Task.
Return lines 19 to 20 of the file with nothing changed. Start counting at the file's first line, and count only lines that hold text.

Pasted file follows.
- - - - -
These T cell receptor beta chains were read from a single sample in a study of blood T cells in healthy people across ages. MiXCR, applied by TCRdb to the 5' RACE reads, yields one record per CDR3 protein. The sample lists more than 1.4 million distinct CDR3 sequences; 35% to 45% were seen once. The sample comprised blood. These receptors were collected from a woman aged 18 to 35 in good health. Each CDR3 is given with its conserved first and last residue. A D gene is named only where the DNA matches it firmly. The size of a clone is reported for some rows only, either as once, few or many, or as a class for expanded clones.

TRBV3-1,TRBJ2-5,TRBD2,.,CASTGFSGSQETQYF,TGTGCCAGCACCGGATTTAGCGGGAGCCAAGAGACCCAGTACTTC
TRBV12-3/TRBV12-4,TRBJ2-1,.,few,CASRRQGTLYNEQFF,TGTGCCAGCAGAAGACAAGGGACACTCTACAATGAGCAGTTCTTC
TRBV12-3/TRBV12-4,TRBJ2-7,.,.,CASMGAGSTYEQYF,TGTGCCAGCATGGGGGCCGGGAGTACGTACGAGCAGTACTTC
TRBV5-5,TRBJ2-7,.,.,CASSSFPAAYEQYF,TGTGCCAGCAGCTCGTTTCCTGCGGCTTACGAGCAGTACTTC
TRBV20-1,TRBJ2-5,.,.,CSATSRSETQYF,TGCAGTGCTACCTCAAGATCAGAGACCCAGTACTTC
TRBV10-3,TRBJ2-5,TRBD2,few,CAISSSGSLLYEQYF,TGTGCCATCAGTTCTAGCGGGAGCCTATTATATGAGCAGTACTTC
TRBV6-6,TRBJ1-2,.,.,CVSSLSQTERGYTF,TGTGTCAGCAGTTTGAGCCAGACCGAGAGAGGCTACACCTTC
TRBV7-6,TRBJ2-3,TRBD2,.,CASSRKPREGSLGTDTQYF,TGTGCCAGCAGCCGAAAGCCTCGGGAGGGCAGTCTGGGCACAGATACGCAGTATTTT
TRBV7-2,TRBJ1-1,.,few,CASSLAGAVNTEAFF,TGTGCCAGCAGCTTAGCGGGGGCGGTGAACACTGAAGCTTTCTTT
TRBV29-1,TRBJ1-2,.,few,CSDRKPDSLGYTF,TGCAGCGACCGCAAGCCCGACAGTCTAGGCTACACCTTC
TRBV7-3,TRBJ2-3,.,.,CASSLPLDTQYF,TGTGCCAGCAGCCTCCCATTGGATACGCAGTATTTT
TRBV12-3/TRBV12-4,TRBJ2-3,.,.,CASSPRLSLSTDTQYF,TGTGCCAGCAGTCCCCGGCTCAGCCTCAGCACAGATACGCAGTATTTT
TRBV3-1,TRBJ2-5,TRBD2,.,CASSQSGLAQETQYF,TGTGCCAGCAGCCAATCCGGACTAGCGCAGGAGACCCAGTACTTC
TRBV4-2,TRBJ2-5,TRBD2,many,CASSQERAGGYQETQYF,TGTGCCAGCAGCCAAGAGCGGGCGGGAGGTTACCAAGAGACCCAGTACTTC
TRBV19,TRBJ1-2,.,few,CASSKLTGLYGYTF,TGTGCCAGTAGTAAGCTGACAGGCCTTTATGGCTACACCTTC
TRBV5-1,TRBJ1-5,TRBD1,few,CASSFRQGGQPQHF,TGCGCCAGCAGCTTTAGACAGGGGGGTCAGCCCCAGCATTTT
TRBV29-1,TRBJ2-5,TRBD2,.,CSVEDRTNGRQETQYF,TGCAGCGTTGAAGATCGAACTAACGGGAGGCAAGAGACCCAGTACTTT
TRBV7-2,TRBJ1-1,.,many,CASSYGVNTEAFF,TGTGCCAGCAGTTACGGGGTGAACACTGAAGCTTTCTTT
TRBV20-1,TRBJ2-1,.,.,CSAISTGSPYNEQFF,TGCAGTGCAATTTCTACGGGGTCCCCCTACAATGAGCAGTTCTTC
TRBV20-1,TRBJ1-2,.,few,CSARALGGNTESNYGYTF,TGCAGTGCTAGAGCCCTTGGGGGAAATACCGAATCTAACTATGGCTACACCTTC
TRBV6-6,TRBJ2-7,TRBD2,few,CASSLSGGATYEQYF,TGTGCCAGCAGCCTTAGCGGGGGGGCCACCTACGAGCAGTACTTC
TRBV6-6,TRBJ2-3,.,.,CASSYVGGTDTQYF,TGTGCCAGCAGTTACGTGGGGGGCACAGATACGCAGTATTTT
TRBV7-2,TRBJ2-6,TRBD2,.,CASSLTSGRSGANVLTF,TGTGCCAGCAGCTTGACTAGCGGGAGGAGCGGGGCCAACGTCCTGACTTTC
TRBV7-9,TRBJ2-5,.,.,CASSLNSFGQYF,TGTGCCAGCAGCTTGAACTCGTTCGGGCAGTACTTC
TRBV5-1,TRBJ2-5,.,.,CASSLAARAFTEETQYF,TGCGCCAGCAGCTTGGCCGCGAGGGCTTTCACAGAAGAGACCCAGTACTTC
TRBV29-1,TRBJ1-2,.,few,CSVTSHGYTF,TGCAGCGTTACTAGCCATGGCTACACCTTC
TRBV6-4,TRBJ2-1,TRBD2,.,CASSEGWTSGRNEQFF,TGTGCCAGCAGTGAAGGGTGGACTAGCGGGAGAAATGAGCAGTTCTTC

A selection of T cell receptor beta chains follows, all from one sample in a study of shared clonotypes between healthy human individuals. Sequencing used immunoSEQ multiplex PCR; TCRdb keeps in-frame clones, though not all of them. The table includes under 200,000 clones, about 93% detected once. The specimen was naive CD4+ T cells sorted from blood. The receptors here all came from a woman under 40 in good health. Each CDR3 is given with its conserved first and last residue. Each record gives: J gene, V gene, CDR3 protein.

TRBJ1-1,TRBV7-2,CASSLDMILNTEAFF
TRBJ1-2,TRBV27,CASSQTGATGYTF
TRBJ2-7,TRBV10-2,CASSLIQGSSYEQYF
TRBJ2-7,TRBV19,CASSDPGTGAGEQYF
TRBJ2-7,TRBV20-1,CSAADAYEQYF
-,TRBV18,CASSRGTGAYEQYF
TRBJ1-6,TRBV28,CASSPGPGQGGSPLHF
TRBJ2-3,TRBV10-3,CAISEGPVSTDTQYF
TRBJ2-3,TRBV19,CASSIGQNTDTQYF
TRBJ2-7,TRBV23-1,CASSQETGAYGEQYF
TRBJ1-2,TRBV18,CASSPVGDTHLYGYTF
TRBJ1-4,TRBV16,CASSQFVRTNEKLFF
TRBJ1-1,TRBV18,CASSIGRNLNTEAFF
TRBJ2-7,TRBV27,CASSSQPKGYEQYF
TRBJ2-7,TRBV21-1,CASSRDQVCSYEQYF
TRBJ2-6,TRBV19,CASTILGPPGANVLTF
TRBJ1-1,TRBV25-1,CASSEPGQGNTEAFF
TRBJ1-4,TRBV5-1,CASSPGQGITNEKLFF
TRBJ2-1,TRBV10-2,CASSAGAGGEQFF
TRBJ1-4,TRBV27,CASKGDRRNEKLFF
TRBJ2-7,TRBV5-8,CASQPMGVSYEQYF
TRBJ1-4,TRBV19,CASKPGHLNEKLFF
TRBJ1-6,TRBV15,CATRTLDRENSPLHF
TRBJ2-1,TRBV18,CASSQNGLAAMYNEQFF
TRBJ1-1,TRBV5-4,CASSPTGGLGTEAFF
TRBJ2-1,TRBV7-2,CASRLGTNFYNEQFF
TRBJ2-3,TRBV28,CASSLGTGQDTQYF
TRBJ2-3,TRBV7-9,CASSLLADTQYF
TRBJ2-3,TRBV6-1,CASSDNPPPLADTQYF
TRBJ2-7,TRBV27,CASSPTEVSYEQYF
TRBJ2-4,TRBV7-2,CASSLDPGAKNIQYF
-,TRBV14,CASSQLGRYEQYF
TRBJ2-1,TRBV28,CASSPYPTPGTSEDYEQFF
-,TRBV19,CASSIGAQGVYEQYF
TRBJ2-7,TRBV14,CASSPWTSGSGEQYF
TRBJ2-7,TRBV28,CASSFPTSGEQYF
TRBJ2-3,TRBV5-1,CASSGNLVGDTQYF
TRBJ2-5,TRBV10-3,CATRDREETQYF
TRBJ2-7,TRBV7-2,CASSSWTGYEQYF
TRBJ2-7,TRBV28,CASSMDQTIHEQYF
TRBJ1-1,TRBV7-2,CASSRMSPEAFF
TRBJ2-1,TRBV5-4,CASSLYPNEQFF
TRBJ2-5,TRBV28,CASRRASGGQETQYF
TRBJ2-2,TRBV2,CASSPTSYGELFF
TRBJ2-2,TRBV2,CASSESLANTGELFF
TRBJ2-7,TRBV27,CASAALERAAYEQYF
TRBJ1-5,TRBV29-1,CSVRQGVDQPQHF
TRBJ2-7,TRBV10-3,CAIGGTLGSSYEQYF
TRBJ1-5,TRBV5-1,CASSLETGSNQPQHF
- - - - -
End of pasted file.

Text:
TRBV7-2,TRBJ1-1,.,many,CASSYGVNTEAFF,TGTGCCAGCAGTTACGGGGTGAACACTGAAGCTTTCTTT
TRBV20-1,TRBJ2-1,.,.,CSAISTGSPYNEQFF,TGCAGTGCAATTTCTACGGGGTCCCCCTACAATGAGCAGTTCTTC